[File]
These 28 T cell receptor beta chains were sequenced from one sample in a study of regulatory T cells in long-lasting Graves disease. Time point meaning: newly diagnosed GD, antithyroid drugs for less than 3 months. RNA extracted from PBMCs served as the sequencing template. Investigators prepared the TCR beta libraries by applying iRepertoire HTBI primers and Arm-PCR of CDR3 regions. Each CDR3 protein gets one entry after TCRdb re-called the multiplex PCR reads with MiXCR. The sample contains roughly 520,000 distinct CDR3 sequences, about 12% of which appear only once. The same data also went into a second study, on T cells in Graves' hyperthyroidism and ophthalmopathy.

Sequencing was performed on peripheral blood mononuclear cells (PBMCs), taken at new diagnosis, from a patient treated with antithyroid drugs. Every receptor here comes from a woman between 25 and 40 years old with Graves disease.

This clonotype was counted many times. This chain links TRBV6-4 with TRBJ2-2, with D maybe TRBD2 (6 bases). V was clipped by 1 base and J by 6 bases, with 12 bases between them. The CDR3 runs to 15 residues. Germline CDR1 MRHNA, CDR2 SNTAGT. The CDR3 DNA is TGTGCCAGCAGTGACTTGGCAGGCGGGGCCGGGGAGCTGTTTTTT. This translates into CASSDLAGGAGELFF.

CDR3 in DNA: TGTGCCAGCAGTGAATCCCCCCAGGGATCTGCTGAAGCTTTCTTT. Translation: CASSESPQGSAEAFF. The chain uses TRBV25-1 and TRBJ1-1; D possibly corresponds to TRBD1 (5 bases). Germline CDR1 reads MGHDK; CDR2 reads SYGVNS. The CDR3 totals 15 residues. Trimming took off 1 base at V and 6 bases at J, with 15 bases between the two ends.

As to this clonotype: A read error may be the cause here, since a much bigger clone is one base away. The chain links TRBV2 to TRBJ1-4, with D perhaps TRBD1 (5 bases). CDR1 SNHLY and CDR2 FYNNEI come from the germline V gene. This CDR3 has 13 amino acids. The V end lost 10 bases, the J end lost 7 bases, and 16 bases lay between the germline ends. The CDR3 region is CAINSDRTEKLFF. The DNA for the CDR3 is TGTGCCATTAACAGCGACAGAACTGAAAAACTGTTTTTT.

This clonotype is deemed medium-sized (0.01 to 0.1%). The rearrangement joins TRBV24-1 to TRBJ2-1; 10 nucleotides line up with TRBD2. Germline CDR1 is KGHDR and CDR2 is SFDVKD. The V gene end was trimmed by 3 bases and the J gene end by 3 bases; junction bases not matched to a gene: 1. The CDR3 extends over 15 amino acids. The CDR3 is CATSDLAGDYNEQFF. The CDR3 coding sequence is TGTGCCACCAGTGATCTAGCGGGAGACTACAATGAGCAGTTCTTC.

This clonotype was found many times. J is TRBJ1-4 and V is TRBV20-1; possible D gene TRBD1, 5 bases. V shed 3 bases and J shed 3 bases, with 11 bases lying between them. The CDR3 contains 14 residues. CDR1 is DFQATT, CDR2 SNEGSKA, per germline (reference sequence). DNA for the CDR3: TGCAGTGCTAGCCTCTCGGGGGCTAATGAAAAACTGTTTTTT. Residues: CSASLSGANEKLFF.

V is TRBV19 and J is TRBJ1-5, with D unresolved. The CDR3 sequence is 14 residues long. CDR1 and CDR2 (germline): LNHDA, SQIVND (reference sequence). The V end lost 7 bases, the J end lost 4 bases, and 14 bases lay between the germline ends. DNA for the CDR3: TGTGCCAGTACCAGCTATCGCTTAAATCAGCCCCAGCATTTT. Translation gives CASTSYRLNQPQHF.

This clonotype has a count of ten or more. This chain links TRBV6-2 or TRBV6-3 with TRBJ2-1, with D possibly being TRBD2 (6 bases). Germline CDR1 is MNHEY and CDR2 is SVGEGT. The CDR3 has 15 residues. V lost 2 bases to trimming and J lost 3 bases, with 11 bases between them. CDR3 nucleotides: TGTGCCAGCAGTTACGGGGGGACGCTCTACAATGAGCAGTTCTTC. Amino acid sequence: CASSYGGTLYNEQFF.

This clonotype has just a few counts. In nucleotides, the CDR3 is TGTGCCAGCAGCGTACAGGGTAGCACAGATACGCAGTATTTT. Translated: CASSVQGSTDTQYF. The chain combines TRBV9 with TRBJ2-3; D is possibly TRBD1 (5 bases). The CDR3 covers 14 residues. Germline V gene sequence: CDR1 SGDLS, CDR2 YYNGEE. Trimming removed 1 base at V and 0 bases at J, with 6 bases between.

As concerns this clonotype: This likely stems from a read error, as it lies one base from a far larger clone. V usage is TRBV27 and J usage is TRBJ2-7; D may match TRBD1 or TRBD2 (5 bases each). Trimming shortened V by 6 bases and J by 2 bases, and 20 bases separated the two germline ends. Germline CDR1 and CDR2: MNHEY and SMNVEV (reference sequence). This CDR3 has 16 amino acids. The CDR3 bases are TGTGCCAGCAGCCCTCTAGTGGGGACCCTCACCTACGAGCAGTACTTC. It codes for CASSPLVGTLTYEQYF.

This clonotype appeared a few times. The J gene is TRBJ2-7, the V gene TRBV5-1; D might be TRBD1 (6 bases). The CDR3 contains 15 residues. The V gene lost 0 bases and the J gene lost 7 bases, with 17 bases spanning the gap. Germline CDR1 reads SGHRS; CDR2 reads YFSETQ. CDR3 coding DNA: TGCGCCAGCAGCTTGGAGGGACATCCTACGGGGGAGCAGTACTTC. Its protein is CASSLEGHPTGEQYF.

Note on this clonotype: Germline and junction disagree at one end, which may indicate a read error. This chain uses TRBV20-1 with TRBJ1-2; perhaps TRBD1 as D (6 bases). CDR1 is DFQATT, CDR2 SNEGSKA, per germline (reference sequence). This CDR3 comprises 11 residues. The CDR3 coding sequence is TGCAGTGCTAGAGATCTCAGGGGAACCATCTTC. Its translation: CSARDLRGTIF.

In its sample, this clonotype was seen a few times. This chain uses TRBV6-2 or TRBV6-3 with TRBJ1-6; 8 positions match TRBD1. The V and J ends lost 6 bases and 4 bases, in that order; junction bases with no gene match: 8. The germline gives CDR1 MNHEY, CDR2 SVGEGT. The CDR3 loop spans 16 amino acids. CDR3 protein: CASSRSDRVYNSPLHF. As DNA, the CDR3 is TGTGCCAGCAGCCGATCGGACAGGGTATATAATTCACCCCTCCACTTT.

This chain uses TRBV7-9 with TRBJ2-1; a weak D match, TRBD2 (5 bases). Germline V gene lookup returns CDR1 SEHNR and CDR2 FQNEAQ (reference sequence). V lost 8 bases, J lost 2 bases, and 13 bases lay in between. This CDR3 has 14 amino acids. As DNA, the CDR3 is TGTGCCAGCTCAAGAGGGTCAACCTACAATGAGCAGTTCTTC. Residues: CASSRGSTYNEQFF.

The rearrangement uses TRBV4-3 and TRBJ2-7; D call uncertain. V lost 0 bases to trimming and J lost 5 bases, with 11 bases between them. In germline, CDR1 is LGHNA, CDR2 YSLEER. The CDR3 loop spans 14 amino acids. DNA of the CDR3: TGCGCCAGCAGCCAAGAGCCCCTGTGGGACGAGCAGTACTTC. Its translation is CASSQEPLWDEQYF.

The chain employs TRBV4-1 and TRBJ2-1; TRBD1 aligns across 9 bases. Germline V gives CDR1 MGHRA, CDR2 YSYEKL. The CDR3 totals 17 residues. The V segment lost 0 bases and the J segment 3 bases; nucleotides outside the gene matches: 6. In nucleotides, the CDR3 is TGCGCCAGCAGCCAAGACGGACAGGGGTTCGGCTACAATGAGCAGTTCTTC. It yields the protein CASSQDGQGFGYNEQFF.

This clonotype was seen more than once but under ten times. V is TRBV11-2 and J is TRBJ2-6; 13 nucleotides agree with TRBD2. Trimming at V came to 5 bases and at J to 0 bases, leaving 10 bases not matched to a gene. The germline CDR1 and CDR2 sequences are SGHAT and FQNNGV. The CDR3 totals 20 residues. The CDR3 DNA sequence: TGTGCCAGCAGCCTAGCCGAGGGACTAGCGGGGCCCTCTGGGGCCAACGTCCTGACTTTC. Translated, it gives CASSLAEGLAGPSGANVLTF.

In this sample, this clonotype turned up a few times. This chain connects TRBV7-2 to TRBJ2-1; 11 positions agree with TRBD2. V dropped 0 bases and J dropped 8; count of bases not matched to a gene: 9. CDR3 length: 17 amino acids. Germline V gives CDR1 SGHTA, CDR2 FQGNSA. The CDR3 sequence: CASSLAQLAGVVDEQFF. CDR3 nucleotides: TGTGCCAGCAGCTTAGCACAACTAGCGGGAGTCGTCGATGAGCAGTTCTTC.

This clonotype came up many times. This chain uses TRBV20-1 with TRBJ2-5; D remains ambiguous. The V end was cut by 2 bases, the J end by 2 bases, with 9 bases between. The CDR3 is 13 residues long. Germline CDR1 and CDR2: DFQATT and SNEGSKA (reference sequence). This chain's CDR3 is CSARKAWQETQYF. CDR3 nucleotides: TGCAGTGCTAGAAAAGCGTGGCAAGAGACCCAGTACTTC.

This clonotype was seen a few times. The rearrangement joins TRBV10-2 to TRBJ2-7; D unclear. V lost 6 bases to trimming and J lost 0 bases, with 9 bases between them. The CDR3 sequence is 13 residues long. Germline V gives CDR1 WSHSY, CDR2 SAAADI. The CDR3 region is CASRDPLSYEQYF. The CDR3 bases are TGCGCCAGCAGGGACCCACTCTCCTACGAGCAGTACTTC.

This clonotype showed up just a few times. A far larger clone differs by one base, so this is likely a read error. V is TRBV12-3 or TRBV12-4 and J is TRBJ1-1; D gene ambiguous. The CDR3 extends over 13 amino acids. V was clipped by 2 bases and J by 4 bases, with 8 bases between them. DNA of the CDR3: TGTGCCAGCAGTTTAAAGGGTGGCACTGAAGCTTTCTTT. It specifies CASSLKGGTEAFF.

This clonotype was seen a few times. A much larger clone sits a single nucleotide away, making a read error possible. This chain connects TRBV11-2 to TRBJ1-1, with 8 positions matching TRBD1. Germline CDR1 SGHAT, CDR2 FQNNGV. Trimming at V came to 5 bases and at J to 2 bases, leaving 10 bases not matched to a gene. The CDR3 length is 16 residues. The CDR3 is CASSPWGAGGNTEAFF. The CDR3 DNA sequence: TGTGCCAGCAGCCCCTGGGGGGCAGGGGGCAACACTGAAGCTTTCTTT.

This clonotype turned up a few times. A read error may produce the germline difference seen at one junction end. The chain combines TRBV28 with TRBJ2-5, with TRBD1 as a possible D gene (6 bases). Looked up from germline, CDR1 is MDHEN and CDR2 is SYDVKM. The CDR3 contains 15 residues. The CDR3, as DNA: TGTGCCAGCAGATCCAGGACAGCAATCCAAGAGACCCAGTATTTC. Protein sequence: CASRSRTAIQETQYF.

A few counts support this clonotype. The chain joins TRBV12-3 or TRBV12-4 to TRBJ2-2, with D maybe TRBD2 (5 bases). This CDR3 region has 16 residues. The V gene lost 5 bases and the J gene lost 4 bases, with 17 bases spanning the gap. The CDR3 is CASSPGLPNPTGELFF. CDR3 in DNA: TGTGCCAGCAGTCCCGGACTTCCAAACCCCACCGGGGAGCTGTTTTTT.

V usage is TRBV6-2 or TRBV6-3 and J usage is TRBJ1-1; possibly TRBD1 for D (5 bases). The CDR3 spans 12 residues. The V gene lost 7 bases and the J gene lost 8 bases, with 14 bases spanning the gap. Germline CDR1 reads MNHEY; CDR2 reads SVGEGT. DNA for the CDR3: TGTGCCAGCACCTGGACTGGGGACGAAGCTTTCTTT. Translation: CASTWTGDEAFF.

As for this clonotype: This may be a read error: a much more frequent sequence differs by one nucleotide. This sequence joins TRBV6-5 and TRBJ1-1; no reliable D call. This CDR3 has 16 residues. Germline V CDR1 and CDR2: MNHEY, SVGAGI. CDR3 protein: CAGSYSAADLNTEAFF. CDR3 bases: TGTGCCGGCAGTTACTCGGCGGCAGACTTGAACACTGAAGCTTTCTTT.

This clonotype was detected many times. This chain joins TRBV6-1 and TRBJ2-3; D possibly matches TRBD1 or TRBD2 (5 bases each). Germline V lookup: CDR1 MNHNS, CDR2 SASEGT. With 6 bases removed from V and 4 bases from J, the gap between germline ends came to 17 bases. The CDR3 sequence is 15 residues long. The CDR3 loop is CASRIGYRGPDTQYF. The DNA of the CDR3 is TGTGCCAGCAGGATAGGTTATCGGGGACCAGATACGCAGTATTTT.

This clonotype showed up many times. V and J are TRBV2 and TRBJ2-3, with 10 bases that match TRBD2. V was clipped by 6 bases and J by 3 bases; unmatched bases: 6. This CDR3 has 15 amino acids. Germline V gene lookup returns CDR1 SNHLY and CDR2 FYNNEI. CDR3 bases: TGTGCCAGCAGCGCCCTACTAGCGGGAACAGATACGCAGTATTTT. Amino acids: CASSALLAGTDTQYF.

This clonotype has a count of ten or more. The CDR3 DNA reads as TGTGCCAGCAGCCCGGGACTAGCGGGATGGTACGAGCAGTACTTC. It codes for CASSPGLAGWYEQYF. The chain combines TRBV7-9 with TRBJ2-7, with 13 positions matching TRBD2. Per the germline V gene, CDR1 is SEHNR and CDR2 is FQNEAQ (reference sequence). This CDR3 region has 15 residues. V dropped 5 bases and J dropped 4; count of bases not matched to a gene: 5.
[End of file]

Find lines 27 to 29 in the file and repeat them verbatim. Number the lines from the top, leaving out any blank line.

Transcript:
As for this clonotype: This may be a read error: a much more frequent sequence differs by one nucleotide. This sequence joins TRBV6-5 and TRBJ1-1; no reliable D call. This CDR3 has 16 residues. Germline V CDR1 and CDR2: MNHEY, SVGAGI. CDR3 protein: CAGSYSAADLNTEAFF. CDR3 bases: TGTGCCGGCAGTTACTCGGCGGCAGACTTGAACACTGAAGCTTTCTTT.

This clonotype was detected many times. This chain joins TRBV6-1 and TRBJ2-3; D possibly matches TRBD1 or TRBD2 (5 bases each). Germline V lookup: CDR1 MNHNS, CDR2 SASEGT. With 6 bases removed from V and 4 bases from J, the gap between germline ends came to 17 bases. The CDR3 sequence is 15 residues long. The CDR3 loop is CASRIGYRGPDTQYF. The DNA of the CDR3 is TGTGCCAGCAGGATAGGTTATCGGGGACCAGATACGCAGTATTTT.

This clonotype showed up many times. V and J are TRBV2 and TRBJ2-3, with 10 bases that match TRBD2. V was clipped by 6 bases and J by 3 bases; unmatched bases: 6. This CDR3 has 15 amino acids. Germline V gene lookup returns CDR1 SNHLY and CDR2 FYNNEI. CDR3 bases: TGTGCCAGCAGCGCCCTACTAGCGGGAACAGATACGCAGTATTTT. Amino acids: CASSALLAGTDTQYF.